PerspectiveCell Biology

Dysfunctional Mechanosensing in Aneurysms

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Science  02 May 2014:
Vol. 344, Issue 6183, pp. 477-479
DOI: 10.1126/science.1253026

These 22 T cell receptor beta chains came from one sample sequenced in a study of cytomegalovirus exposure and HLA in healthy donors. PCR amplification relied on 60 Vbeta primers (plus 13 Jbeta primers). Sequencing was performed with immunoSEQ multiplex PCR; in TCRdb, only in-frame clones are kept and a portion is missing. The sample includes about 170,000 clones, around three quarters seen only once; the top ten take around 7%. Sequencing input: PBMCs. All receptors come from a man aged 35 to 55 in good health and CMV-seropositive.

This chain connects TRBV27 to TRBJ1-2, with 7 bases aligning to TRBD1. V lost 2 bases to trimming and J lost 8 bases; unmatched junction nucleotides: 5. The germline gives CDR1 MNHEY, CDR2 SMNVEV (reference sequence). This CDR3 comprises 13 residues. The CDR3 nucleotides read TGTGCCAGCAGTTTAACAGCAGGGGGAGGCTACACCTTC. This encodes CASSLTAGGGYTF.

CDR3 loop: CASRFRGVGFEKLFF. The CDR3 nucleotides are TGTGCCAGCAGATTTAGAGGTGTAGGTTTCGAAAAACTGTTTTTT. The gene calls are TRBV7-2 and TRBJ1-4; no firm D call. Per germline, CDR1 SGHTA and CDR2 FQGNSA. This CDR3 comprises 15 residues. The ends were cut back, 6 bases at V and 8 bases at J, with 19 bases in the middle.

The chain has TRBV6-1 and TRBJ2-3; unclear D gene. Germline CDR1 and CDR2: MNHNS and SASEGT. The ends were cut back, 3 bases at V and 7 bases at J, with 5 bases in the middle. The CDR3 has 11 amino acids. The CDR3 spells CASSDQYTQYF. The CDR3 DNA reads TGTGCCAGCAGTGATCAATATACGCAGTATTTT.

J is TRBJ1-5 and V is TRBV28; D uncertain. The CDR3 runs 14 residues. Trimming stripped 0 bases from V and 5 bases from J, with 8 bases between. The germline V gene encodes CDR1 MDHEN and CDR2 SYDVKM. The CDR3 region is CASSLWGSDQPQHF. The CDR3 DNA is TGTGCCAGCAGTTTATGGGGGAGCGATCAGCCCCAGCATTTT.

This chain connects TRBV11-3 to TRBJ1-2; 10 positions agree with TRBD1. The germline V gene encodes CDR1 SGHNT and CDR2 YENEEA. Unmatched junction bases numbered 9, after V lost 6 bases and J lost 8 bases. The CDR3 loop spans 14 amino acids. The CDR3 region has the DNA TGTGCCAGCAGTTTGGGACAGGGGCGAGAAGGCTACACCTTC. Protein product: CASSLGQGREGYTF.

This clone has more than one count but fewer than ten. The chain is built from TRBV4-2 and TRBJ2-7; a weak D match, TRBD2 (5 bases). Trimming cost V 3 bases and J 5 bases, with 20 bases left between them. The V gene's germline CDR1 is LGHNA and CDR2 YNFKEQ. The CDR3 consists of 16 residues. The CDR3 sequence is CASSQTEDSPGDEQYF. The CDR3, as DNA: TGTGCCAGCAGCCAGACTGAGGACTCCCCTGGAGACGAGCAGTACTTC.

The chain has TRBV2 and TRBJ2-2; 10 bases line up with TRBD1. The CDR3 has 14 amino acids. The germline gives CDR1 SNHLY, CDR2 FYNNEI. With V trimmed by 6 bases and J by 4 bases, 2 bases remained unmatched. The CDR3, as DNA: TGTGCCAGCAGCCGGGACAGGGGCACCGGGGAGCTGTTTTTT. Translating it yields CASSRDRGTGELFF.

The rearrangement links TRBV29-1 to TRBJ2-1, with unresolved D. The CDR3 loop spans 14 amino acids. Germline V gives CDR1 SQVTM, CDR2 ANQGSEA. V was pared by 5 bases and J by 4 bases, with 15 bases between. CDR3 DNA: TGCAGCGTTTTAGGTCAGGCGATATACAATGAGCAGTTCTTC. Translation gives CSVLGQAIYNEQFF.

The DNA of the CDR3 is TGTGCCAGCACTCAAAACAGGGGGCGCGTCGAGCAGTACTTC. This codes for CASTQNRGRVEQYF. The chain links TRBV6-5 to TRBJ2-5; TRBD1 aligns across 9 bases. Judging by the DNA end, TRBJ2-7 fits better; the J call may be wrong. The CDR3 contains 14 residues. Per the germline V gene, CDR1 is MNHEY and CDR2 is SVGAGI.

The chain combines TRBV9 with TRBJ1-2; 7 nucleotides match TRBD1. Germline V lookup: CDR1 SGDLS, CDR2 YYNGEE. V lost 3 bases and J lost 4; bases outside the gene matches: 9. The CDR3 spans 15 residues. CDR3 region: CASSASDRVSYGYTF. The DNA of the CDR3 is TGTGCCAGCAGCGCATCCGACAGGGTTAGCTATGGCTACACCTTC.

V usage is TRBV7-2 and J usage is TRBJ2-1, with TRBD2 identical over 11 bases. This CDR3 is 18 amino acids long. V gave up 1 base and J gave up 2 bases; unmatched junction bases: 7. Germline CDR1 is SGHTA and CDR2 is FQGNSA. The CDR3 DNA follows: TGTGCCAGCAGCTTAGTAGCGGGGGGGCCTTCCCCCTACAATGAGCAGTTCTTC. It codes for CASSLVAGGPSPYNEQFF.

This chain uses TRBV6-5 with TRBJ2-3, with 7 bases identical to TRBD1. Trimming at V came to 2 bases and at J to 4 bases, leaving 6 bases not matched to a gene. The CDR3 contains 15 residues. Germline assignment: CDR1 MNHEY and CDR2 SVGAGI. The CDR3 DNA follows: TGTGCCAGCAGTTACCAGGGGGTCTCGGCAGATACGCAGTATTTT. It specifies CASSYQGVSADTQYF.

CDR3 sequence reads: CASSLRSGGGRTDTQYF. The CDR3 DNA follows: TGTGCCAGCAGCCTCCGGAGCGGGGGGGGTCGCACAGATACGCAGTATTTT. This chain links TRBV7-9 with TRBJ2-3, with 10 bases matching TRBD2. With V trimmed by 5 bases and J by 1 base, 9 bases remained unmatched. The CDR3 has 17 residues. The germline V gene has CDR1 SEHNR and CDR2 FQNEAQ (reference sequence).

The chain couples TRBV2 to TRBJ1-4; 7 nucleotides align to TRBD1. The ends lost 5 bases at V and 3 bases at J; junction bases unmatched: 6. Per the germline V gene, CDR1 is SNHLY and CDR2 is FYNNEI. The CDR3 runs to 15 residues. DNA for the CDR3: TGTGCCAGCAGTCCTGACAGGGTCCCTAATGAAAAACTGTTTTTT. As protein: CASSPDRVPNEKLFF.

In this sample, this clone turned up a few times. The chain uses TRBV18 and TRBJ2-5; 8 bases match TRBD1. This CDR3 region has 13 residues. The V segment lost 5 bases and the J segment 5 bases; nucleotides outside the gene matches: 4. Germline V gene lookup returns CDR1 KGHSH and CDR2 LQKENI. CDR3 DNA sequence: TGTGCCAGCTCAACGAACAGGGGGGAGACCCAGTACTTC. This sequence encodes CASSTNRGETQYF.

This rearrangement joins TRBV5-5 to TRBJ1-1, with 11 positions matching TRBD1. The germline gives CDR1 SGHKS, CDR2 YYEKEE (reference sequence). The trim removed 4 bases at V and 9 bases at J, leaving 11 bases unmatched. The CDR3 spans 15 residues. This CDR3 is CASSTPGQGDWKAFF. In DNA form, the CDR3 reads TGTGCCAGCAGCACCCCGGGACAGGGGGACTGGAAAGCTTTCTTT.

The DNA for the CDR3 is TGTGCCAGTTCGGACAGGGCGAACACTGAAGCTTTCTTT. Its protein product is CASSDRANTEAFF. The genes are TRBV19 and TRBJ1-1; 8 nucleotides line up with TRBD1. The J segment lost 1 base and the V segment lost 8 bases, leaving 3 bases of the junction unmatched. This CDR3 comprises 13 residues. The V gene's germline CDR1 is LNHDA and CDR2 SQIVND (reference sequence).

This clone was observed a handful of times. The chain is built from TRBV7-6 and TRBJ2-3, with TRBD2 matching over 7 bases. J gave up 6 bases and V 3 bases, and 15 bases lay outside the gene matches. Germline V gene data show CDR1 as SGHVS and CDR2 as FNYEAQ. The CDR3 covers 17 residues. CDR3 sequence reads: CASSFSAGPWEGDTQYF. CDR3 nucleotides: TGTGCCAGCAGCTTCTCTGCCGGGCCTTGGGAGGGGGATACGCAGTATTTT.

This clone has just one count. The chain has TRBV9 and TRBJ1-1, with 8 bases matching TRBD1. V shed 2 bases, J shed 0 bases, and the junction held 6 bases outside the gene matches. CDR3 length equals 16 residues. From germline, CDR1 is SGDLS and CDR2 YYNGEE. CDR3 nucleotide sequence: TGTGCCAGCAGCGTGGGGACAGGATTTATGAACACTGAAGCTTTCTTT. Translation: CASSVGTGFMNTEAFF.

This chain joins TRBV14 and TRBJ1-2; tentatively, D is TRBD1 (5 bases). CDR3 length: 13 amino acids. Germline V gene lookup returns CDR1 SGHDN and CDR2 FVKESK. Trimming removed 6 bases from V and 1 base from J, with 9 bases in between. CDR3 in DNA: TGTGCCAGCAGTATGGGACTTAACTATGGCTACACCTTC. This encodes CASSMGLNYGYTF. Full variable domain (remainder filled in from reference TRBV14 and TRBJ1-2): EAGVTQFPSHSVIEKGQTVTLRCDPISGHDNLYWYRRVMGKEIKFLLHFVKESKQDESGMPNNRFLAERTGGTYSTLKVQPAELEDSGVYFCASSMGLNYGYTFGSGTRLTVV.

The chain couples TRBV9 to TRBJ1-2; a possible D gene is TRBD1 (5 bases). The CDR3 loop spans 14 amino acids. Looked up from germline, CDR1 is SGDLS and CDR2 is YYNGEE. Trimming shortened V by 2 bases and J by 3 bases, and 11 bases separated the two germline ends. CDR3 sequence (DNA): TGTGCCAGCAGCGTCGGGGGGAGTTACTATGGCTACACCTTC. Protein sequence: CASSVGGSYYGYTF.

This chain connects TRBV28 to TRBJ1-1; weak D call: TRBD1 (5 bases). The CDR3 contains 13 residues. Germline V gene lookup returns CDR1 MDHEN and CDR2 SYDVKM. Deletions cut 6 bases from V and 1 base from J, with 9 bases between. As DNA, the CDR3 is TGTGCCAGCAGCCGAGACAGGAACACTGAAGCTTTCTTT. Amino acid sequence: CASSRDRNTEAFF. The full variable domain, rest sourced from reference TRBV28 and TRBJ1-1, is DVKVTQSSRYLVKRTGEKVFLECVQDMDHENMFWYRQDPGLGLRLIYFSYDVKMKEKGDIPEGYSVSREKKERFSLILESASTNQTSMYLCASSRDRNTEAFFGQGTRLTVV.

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The aorta is the body's main conduit for blood flow, passing through the chest and abdomen. When this artery's wall—thick as a garden hose—weakens, the aorta can dilate abnormally, rupture, and cause life-threatening bleeding. Abdominal aortic aneurysms occur most commonly in individuals between 65 and 75 years old. By contrast, thoracic aortic aneurysms and dissections (TAADs) afflict the young as well and arise primarily from noninflammatory mechanisms that often involve underlying genetic mutations (1, 2). Rupture results from mechanical failure, but what renders the aortic wall vulnerable? It may be that TAADs arise from a failure of cellular mechanosensing.